I do like to get out on the shopfloor and talk to people, and I am fortunate that our offices are just behind our flagship store on Tottenham Court Road in London.

Tell us a bit about yourself and your background before Heal’s.

I’ve been really lucky with my career and learned my trade at two other great retailers, The White Company and the Snow & Rock Group. Both have a presence in Birmingham as it happens.

The highlight of my career is having been a part of The White Company’s growth – it had sales of £20 million when I joined and £120 million when I left.

I also find it incredibly satisfying when you are able to help people progress with their own careers and see them go on to do bigger and better things.

What got you into the retail sector in the first place?

I absolutely love being in retail, and without doubt the best thing about it is the immediacy of everything you do. A decision is made in a trading meeting on a Monday afternoon, and that will be in the shops on Tuesday. Or at least it should be!

The other thing I particularly enjoy is the fact that everyone has an opinion, and they are always happy to tell you what you should or shouldn’t be doing.

How has your previous experience aided your current job?

It’s no great secret to tell you that in common with a number of other furniture retailers, the last few years have been challenging for Heal’s. Like all businesses, financial discipline is paramount, and with my background in finance, I’m well placed to get us into a more sustainable position.

What is the most challenging aspect of your job?

Just keeping on top of everything. There is so much going on, so trying to remember exactly where we are with everything is a real challenge. I have endless lists.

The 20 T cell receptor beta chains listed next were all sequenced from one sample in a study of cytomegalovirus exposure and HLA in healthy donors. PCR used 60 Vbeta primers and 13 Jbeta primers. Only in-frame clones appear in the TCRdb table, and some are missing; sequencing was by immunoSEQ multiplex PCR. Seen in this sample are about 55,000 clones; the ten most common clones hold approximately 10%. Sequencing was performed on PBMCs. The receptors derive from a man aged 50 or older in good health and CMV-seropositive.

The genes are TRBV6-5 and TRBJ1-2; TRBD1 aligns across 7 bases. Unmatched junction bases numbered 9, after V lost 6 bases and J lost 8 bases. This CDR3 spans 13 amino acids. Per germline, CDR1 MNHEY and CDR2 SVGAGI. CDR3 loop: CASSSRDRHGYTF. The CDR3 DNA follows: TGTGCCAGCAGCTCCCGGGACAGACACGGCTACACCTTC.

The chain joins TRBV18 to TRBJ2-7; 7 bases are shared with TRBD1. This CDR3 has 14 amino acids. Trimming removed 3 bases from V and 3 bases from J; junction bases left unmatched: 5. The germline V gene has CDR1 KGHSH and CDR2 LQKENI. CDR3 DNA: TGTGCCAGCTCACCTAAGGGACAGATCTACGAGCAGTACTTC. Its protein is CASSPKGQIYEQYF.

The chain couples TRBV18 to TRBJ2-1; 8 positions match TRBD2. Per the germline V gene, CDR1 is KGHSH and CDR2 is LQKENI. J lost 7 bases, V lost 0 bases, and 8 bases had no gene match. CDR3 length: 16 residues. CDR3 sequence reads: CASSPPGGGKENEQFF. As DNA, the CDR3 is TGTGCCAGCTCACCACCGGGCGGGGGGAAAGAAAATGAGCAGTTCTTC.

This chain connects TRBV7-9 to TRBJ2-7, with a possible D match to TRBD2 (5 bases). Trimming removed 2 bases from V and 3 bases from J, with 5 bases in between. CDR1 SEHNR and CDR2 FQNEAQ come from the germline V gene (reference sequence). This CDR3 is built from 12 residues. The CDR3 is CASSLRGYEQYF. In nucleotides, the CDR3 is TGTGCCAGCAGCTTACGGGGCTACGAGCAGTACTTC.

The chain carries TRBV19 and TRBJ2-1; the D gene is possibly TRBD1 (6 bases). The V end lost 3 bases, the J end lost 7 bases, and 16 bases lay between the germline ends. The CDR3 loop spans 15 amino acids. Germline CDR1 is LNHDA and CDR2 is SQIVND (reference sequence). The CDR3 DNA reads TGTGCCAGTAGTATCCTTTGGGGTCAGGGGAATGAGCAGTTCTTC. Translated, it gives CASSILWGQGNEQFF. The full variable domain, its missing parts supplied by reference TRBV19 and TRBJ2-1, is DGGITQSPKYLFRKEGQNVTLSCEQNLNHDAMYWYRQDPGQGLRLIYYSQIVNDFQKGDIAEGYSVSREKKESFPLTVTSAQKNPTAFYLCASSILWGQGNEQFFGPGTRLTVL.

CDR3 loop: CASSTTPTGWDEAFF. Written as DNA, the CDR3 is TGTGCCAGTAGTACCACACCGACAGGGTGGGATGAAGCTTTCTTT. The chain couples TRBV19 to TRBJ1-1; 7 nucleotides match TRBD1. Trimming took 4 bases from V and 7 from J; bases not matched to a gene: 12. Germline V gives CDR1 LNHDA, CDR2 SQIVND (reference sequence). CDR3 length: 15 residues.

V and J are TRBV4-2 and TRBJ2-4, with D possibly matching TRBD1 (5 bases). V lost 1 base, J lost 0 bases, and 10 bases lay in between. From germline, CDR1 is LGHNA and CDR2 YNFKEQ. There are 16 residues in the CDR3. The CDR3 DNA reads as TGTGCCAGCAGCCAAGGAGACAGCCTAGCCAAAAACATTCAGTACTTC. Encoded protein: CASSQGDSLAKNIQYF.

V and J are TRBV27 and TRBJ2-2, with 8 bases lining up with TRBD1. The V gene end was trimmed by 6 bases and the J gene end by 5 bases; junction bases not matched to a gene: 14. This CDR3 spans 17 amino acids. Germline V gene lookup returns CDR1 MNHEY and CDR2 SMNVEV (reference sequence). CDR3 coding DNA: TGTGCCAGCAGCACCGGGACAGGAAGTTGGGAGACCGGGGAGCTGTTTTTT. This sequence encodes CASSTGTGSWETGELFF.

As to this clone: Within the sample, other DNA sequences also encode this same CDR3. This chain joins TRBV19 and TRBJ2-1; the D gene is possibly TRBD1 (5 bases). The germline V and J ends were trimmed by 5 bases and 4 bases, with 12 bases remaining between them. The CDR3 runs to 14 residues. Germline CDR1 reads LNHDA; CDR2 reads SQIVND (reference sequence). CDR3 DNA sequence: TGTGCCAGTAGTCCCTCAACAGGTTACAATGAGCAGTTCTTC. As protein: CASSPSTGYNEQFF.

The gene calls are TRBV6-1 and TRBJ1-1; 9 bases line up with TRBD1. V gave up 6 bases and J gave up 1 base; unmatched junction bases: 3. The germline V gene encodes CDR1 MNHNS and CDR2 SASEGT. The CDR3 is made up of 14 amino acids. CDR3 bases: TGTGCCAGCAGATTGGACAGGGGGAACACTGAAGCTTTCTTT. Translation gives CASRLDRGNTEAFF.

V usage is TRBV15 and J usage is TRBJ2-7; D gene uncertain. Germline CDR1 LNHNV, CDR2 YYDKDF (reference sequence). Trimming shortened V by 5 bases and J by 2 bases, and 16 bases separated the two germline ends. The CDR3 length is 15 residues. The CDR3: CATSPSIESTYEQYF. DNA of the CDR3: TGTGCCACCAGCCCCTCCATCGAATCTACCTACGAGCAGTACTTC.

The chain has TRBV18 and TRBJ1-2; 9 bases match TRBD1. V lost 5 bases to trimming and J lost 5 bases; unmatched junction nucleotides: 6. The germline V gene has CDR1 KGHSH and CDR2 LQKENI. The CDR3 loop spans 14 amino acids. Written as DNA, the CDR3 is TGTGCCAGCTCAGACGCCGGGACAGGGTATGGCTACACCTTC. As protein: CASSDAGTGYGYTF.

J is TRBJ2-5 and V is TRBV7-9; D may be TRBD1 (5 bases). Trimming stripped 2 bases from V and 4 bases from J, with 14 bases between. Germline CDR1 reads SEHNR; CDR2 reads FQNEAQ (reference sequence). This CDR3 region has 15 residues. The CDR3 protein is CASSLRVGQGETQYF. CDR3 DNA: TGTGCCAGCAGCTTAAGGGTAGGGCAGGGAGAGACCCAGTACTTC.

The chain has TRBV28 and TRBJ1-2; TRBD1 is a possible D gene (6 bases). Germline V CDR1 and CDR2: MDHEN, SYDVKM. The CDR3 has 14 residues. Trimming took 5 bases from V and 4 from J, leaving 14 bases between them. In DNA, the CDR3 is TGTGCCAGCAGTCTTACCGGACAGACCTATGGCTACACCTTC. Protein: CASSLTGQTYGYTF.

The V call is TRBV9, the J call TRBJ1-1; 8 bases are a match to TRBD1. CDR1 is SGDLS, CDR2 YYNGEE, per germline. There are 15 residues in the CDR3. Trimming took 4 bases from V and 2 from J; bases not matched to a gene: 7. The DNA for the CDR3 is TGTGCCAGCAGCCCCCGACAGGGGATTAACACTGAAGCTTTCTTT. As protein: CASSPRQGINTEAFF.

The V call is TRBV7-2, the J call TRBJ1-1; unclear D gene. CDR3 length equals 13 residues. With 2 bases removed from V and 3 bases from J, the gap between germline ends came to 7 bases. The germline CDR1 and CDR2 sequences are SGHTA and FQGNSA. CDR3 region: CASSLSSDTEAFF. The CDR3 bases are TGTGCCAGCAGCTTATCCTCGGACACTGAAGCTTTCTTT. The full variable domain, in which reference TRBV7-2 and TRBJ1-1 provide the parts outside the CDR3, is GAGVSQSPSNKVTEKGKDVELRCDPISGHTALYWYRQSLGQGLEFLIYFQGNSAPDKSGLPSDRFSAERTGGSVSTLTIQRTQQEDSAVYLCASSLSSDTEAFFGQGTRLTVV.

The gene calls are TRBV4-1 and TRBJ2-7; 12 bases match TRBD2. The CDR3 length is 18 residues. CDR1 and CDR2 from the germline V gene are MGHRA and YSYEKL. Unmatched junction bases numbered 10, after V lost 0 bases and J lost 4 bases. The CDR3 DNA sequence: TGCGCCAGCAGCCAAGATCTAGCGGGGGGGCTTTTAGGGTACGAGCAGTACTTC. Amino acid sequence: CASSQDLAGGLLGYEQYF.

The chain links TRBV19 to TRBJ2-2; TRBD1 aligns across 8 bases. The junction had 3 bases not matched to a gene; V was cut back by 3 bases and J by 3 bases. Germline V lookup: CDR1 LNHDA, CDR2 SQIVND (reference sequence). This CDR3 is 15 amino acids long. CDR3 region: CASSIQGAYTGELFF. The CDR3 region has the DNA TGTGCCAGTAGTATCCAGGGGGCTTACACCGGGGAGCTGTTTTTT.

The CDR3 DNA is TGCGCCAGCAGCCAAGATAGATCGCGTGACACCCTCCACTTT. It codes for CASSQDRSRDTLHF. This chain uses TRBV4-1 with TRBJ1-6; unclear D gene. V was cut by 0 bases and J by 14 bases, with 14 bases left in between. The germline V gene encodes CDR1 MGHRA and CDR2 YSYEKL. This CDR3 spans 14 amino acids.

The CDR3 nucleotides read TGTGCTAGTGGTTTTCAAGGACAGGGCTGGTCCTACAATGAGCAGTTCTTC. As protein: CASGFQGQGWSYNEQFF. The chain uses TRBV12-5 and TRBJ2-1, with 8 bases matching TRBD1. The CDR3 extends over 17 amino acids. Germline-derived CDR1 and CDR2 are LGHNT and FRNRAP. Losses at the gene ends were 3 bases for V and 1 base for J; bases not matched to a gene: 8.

And the most rewarding?

Feedback from customers, particularly when they tell me that someone has done a great job or given them outstanding service. I won’t embarrass anyone by naming names but we have members of the team who get lovely comments all the time.

Can you talk about any other projects that you’re working on?

We have just moved our warehouse and changed our logistics provider so we are working really closely with them to ensure our customers get the best delivery service. I think we’re a bit different to their other retail partners.

What advice would you give someone who is considering embarking on a career in retail?

Do it. It’s a fun, ever-changing environment and there is a world of opportunity if you like people and product. If you’re good you can make a real difference with immediate impact.

What would you say is the biggest risk for the retail sector, given the current climate?

We have already seen a collapse in the value of the pound and that will undoubtedly add cost pressure. We are trying very hard not to pass this on to customers but inevitably there will be some price inflation in the whole retail sector.

Meanwhile, people will be feeling nervous, particularly if interest rates rise. It is important that we keep providing a fantastic service so people can see that proper furniture is still a great investment.